# Question about irreducible polynomials over finite fields

I have the polynomial $$f(T)=T^2+T+1$$; then, for which primes $$p$$ does $$f(T)$$ have roots in $$\Bbb F_p$$?

I tried this way: since the three roots of $$f(T)$$ are generated from the cubic root of $$1$$, we need it to be contained in the field $$\Bbb F_p$$; namely that $$m^3\equiv 1$$ $$($$mod $$p)$$ for some $$m\in \Bbb F_p$$. For example in $$\Bbb F_7$$ we have that $$2^3\equiv 1$$ $$($$mod $$7)$$ and in fact in this field $$2$$ is a root of the polynomial $$f$$; however I don't know how to describe in general in which fields $$f(T)$$ is reducible and in which is not.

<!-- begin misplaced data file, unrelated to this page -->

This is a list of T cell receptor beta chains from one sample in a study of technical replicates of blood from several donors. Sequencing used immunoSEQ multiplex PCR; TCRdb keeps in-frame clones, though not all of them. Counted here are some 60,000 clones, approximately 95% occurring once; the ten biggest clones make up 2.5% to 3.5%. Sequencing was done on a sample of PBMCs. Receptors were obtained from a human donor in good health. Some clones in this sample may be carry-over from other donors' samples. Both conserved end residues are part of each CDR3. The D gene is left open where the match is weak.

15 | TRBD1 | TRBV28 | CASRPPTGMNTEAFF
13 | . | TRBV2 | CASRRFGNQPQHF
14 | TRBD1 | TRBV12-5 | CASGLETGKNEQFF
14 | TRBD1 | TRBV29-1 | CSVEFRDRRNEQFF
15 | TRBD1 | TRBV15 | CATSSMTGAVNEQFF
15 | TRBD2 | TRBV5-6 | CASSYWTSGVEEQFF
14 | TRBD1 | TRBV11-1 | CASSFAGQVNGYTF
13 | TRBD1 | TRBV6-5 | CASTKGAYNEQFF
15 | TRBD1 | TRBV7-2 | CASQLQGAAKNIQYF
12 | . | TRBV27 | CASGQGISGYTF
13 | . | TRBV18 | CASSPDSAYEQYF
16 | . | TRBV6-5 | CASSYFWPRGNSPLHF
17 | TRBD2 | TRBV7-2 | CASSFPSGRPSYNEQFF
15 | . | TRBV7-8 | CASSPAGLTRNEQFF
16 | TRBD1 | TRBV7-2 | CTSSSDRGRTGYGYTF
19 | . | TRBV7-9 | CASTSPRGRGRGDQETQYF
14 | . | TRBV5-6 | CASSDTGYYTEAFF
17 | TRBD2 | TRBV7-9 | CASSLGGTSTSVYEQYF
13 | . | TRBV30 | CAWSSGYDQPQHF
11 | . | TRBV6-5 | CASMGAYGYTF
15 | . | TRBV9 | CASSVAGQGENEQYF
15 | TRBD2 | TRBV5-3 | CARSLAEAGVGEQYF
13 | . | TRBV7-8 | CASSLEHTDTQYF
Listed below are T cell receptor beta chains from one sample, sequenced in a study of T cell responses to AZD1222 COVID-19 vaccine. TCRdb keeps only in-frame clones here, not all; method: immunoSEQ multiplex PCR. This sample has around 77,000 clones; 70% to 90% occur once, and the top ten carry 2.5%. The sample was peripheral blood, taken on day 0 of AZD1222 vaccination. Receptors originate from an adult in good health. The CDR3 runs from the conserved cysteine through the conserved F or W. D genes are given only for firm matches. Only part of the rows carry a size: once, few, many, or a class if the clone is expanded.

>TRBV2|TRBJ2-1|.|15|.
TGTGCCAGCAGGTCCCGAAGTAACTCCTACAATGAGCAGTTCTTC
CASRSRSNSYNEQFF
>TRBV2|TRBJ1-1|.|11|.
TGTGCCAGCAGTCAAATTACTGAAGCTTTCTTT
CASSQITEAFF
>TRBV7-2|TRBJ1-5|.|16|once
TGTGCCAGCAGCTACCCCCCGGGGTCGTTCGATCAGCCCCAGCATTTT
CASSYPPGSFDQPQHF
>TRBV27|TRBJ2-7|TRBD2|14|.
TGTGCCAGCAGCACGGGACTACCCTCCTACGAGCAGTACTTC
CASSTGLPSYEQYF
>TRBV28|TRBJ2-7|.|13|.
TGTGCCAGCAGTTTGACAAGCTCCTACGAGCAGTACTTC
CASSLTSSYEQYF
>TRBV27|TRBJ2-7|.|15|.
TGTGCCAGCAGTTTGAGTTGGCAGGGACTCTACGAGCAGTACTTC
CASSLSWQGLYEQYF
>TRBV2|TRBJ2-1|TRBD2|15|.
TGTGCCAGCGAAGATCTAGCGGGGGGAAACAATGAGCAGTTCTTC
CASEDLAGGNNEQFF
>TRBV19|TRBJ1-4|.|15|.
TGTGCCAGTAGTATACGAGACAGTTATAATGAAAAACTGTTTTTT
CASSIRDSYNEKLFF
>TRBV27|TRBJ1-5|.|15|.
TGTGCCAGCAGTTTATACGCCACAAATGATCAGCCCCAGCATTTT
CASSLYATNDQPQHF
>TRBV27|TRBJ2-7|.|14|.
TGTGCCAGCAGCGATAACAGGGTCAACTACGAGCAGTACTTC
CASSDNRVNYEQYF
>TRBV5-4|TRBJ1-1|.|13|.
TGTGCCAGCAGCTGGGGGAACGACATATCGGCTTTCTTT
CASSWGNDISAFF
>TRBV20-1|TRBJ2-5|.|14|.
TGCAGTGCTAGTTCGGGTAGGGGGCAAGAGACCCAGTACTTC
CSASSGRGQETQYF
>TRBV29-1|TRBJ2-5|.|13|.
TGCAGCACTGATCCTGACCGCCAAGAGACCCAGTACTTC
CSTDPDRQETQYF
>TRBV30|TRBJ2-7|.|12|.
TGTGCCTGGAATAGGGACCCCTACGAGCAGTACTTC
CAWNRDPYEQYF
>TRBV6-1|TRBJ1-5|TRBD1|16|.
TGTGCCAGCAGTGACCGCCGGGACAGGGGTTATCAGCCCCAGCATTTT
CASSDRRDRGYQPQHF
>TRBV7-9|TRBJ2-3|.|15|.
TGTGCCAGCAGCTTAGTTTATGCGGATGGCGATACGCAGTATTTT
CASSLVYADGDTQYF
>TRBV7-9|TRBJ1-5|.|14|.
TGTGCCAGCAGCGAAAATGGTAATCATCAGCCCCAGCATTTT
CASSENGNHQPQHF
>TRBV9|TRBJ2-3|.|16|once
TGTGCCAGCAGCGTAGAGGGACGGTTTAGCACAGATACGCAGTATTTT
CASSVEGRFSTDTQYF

Thank you :)

• note: $4$ is also a root in $\mathbb F_7$ – J. W. Tanner Jun 24 at 23:08
• The cube root is a slight distraction because $1$ is always a cube root of $1$. – user10354138 Jun 24 at 23:09
• $f$ has only at most two roots in any field… – Bernard Jun 24 at 23:13

Hint: Use $$4f(T)=(2T+1)^2+3$$, and quadratic reciprocity.
You're just about there. As you've observed, $$f(T)$$ has roots in $$\Bbb Z / p \Bbb Z$$ if and only if $$1$$ has non-trivial cube roots in that field. And since the multiplicative group has order $$\lvert (\Bbb Z / p \Bbb Z)^* \rvert = p-1$$ and it's cyclic, that occurs exactly when $$p \equiv 1 \pmod{6}$$.